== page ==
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Flourish November 2005

vol. 1, no. 9

This month I've been thinking about whether the word “implosion” can be used to describe certain kinds of writing. Namely, mine of late.

This is the writing where you take a few notes, expand those into a few sentences, expand those into a few paragraphs, and then begin to further research those same sentences. After this research, you start stuffing the sentences you already wrote, adding parenthetical phrases to back up what you already said, then long footnotes about all those with alternate opinions. Then, you begin to bring those alternate opinions up into the text to make their own paragraphs, and then you begin to wonder if you were right, given all these alternate opinions, so you do more research, decide that you weren't right, rewrite the whole thing with other conclusions in mind only to reach the end and decide that, no, you were right the first time round.

Can that be called implosion? I think maybe not because implosion results in a smaller, denser object and this process results in a larger, denser object. Not sure what the word for that is.

My friend Sally says that it's rather like Dr. Who's telephone booth, in the old BBC sci-fi television series, which looks normal on the outside, but is a universe you can spend light-years traversing on the inside. I think that's it: any book is larger inside than it is outside. I feel quite happy when I am zipping around in the universe of my book project, but when I get out of the telephone booth to do anything else it looks so small.

So, what's the key? Should you just stay in the telephone booth as much as possible? Let the outside world become even stranger to yourself? Or try to go in and out as much as possible so it all begins to seem very normal? I would answer that question but it's time for me to go back into the telephone booth. And this one right here, not that inviting one across the street. Although, wait, is that its phone I hear ringing?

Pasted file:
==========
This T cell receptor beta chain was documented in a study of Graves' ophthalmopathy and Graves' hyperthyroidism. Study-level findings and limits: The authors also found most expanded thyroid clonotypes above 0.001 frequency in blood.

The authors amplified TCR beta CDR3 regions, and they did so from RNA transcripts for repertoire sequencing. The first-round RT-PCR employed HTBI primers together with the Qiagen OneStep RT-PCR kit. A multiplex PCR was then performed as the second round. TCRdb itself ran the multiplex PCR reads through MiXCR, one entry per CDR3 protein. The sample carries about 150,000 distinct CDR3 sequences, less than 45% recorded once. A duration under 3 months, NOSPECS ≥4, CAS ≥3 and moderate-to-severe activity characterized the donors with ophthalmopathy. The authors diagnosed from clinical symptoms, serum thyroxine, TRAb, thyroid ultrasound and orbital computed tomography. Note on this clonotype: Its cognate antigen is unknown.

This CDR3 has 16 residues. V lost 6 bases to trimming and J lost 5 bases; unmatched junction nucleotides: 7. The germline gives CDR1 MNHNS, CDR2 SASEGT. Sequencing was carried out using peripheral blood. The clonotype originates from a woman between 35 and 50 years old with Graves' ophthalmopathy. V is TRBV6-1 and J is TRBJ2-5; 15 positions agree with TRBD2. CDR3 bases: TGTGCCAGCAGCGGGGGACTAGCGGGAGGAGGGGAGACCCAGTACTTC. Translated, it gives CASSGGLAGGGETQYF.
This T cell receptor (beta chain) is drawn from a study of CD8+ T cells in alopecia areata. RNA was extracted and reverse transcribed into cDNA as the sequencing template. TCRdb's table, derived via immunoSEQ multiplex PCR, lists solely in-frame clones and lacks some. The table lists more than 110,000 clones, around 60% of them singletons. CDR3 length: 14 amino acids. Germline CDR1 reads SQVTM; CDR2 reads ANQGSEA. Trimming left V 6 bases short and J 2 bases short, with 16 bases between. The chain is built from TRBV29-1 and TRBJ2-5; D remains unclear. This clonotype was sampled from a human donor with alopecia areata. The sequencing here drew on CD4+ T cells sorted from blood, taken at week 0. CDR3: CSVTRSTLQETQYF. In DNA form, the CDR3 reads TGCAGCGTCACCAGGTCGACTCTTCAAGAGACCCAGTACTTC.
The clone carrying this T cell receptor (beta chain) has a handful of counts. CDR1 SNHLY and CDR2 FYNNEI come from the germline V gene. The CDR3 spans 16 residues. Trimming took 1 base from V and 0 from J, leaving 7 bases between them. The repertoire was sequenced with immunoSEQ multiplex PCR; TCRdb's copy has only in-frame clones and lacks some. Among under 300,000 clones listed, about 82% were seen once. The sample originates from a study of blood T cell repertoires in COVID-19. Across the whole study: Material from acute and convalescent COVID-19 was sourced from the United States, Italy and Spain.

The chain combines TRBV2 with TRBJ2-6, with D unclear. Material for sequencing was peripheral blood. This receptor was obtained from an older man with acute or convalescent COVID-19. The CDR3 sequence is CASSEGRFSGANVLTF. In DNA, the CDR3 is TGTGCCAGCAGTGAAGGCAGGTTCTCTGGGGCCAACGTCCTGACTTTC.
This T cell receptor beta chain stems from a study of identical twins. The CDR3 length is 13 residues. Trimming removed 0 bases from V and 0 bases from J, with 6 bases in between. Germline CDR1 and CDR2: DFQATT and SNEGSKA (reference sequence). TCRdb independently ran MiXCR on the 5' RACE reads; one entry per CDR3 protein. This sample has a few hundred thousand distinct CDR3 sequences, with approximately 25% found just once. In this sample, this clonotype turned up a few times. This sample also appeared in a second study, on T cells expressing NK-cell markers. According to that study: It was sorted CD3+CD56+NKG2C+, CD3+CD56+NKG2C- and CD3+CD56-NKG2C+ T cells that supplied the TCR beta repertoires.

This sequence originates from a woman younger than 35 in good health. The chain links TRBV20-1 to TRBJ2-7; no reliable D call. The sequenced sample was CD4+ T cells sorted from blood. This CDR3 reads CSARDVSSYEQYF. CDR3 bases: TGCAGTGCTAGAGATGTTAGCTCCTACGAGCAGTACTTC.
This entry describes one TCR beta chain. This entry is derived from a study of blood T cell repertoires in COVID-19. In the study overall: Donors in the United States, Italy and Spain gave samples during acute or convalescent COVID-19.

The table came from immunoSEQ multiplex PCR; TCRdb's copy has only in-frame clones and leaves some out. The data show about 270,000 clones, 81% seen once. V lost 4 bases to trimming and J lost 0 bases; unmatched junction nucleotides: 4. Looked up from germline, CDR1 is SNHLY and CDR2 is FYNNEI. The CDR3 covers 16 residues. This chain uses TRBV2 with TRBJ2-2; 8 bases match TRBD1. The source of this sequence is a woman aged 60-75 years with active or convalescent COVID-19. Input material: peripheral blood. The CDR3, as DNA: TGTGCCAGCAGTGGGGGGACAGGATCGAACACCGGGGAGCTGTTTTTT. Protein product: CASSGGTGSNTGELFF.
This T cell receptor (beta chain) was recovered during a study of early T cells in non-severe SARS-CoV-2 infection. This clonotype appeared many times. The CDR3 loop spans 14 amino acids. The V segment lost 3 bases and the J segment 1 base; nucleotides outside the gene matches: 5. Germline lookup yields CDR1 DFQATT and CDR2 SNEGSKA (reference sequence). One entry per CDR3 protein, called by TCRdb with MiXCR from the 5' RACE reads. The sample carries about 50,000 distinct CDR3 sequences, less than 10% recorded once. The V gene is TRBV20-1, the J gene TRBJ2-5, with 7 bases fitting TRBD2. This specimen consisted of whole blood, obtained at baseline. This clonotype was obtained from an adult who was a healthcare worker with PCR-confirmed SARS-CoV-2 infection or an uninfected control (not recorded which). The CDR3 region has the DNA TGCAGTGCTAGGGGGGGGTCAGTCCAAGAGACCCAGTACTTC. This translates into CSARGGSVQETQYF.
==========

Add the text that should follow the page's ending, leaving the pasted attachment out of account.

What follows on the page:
More Strange Science

MIT students who submitted a nonsensical research paper to a conference on cybernetics were delighted to learn that “Rooter: A Methodology for the Typical Unification of Access Points and Redundancy” had been accepted. They used a computer program to randomly generate computer-science language and produce the four-page paper. Unfortunately, their second paper, produced the same way, “The Influence of Probabilistic Methodologies on Networking,” was rejected. After their trick was publicized, the conference rejected both papers and the students asked for public donations to fund an independent session in the same hotel as the conference. Money flooded in and the three graduate students presented randomly generated papers, including Harnessing Byzantine Fault Tolerance Using Classical Theory . At their website, you can generate your own phony computer science paper, download the thirteen-minute videotape of the phony session, or add code to the paper-generating program. (See also the Chronicle of Higher Education articles on the students).

The Horror, The Horror

“Graduate seminars are often salted with loquacious poseurs whose knowledge of theory is little more than a collection of buzzwords and one-size-fits-all templates. But that's what graduate school in the 90s seemed to reward … the only requirements were participation and the submission of a final essay, written in the idiom of some school of theory that one had never been formally taught but was expected to know. … Like many others, I learned how to fake it. … We were taught to praise subversives while leading lives of slavish, affected conformity, not only in terms of theory but clothing, tone of voice, and body language. … By the turn of the millennium, however, the jargon-laden writing was on the wall. Shoeshine boys were talking about Jacques Derrida. You could buy books on Theory at Wal-Mart with a six-pack of Zima and an Indigo Girls T-shirt. And now it seems like everyone is rushing to get out with what's left of their devalued stock. Famous scholars such as Henry Louis Gates, Homi Bhabha, and Terry Eagleton have announced that ‘theory is dead.' Of course, at this late date, it's as if our leaders have emerged from months of concentrated thought to announce that Jefferson Starship is no longer on the cutting edge of popular music. … At conferences we stand around and complain about how awful everything is, how there's no point to continuing, but nobody has any idea what to do next. … Most of the post-boomers are still looking frantically for the Next Big Thing and trying to climb aboard it as if it were the last chopper out of Saigon. … I am trying to teach myself not to care about the Next Big Thing. I recognize that, given my position in the profession, I can only get a hot stock tip at precisely the moment when it becomes worthless.” Thomas H. Benton [pseudonym], “Life After the Death of Theory,” Chronicle of Higher Education (April 29, 2005).

News from the Editor

Back in the telephone booth.